It can be nerve-wracking to take these tests, so follows are the top 10 SAT and ACT test-taking tips:
1. Be equipped. On the night before the test you should gather everything you’ll need: the admission ticket, a valid form of photo identification, several No. 2 pencils, a calculator with fresh batteries (for the SAT only), a watch, and a high-energy snack.
2. Don’t cram. You’ve worked hard. The best thing to do the evening before the test is to get a good night’s sleep. You’ve covered the content and you’ve perfected the skills. Now it’s time to get in test mode — calm, rested, confident, and ready.
3. Dress in layers. The climate in test centers can vary from sauna-like to frigid. Be prepared for both extremes and everything in-between. You need to be comfortable to do your best.
4. Arrive early. You may want to scope out your test location before test day to ensure that you know where you’re going. Getting to the test should be the least of your concerns.
5. Don’t spend too much time on one question. Each question is worth the same number of points. If a question is confusing or too time-consuming, don’t lose your cool. Instead, move on to greener pastures. You can come back to hard questions if you have time at the end of a section.
6. Don’t look for unscored questions/sections. The experimental section on the SAT is well-camouflaged. Sometimes the ACT contains experimental questions that are scattered throughout the sections. Do your best on every question — that way, you’re covered.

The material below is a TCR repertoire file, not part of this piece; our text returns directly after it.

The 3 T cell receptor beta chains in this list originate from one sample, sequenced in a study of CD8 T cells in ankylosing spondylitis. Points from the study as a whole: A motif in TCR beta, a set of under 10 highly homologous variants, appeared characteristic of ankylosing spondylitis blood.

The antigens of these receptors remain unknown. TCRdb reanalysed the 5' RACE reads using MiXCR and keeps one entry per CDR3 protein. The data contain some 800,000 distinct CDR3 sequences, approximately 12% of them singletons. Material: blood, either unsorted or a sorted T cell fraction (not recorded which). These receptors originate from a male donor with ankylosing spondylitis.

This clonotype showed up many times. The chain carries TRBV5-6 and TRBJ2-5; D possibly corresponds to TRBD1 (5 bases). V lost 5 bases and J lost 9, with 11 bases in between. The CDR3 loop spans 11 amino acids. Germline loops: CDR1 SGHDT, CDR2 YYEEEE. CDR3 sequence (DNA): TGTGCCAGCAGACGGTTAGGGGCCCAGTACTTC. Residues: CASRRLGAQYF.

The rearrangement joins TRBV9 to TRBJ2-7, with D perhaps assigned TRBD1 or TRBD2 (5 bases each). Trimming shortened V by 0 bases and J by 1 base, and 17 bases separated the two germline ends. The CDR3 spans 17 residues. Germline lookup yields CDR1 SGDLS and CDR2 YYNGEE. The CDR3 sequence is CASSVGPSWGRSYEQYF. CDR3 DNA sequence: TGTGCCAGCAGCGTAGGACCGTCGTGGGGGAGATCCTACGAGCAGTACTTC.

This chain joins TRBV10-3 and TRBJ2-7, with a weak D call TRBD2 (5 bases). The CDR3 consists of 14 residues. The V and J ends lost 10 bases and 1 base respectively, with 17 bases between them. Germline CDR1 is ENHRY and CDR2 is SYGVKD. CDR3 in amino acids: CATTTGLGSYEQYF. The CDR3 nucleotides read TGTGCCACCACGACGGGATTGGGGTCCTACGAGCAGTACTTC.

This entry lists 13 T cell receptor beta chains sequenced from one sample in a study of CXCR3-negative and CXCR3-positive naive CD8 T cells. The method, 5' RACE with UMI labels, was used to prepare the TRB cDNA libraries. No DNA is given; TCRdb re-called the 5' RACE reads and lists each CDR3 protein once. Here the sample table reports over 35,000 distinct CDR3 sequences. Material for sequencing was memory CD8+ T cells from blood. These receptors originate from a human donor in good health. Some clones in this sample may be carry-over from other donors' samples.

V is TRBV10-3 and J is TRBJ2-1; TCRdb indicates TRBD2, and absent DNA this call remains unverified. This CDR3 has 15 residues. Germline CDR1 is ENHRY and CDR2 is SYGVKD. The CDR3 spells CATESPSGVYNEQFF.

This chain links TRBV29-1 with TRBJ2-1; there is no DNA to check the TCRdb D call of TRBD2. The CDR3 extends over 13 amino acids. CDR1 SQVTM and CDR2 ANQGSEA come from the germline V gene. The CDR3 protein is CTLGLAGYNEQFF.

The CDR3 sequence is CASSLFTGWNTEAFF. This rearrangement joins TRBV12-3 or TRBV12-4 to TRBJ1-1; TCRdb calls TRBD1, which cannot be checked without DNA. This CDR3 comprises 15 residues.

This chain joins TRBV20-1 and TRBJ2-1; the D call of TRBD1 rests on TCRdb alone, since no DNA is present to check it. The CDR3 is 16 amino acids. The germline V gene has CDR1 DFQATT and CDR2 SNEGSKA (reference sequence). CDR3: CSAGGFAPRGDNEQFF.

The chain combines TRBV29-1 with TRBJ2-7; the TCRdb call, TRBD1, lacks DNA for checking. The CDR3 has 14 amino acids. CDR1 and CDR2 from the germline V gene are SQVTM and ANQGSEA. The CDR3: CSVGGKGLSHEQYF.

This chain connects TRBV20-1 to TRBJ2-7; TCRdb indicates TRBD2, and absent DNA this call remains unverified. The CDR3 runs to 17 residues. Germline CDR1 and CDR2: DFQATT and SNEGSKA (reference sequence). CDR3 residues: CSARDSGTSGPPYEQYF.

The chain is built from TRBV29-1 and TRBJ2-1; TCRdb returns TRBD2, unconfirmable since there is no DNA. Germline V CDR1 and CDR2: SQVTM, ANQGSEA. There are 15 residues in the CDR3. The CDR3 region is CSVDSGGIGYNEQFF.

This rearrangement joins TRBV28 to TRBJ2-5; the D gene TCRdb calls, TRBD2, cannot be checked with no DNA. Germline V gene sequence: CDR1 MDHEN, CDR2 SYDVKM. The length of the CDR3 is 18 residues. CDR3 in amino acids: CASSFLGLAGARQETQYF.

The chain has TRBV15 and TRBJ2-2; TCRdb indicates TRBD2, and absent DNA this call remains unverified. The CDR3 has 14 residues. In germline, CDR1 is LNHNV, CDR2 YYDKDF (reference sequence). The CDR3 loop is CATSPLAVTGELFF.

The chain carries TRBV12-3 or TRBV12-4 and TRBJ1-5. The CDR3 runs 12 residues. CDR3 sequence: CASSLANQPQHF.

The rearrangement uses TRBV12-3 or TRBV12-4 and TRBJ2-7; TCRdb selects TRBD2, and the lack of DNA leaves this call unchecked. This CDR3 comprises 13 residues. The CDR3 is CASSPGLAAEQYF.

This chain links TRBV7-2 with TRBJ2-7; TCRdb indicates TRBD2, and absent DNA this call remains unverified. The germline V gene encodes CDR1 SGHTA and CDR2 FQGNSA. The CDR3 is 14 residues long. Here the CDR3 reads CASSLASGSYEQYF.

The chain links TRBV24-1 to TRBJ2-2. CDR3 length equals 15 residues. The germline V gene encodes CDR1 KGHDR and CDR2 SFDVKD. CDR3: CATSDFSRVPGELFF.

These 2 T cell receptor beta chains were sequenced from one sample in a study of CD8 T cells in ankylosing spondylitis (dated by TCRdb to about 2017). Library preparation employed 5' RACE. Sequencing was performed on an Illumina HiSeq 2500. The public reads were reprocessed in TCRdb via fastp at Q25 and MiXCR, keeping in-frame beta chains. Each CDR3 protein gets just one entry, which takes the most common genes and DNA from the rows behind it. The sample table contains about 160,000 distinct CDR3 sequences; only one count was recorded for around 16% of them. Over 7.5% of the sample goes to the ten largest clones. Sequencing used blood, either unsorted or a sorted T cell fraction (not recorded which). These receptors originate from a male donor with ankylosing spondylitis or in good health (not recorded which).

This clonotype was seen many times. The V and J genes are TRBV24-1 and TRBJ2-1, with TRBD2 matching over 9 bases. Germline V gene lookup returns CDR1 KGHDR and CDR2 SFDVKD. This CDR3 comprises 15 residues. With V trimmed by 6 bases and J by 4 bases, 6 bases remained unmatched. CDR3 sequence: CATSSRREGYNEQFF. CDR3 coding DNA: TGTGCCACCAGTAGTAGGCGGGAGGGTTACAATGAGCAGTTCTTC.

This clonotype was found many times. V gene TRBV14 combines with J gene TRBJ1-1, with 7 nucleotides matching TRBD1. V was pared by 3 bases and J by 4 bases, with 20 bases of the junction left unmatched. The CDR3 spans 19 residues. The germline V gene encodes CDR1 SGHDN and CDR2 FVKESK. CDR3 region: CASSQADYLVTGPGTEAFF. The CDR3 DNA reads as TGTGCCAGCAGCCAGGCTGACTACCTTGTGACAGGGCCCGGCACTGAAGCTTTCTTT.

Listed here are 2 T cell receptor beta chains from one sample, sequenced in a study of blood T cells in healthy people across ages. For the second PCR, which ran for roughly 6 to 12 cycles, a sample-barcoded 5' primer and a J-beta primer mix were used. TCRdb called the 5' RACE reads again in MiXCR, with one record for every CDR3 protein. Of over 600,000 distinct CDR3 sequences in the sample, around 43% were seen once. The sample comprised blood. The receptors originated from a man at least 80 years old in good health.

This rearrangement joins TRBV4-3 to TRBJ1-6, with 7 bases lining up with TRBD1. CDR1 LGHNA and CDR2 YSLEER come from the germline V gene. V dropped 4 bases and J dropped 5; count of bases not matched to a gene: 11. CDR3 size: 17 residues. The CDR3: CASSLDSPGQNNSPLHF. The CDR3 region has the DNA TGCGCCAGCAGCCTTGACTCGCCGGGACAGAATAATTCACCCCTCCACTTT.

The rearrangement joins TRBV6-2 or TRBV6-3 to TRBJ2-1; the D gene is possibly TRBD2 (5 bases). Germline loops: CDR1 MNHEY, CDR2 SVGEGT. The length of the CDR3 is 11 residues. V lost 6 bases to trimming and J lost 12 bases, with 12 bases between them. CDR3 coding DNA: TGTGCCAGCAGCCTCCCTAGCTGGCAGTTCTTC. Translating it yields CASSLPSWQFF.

7. Keep track of where you are in a section. On the SAT, obvious answer choices early in a set may be correct. Obvious choices near the end of a set are often booby traps.
8. Guess aggressively. If you don’t know an answer, don’t leave the question blank or guess randomly. Eliminate the choices you know are wrong, then make an educated guess from the remaining options. Remember, if you can eliminate even one answer choice then it pays to guess on the SAT. On the ACT, students aren’t penalized for guessing. Only the correct answers count toward their score, so it is better to guess than leave a blank.
9. Be careful filling in the answer grid. Make sure you’re filling in answers next to the right numbers.
10. Relax. Your attitude and outlook is crucial to your test-day performance. Be confident.
• Bob McDonnell is executive director of Arizona College Planners, L.L.C., a member of the College Planning Network, the National Association of College Funding Advisors and the National Association of College Acceptance Counselors. For questions, email Info@ArizonaCollegePlanners.com.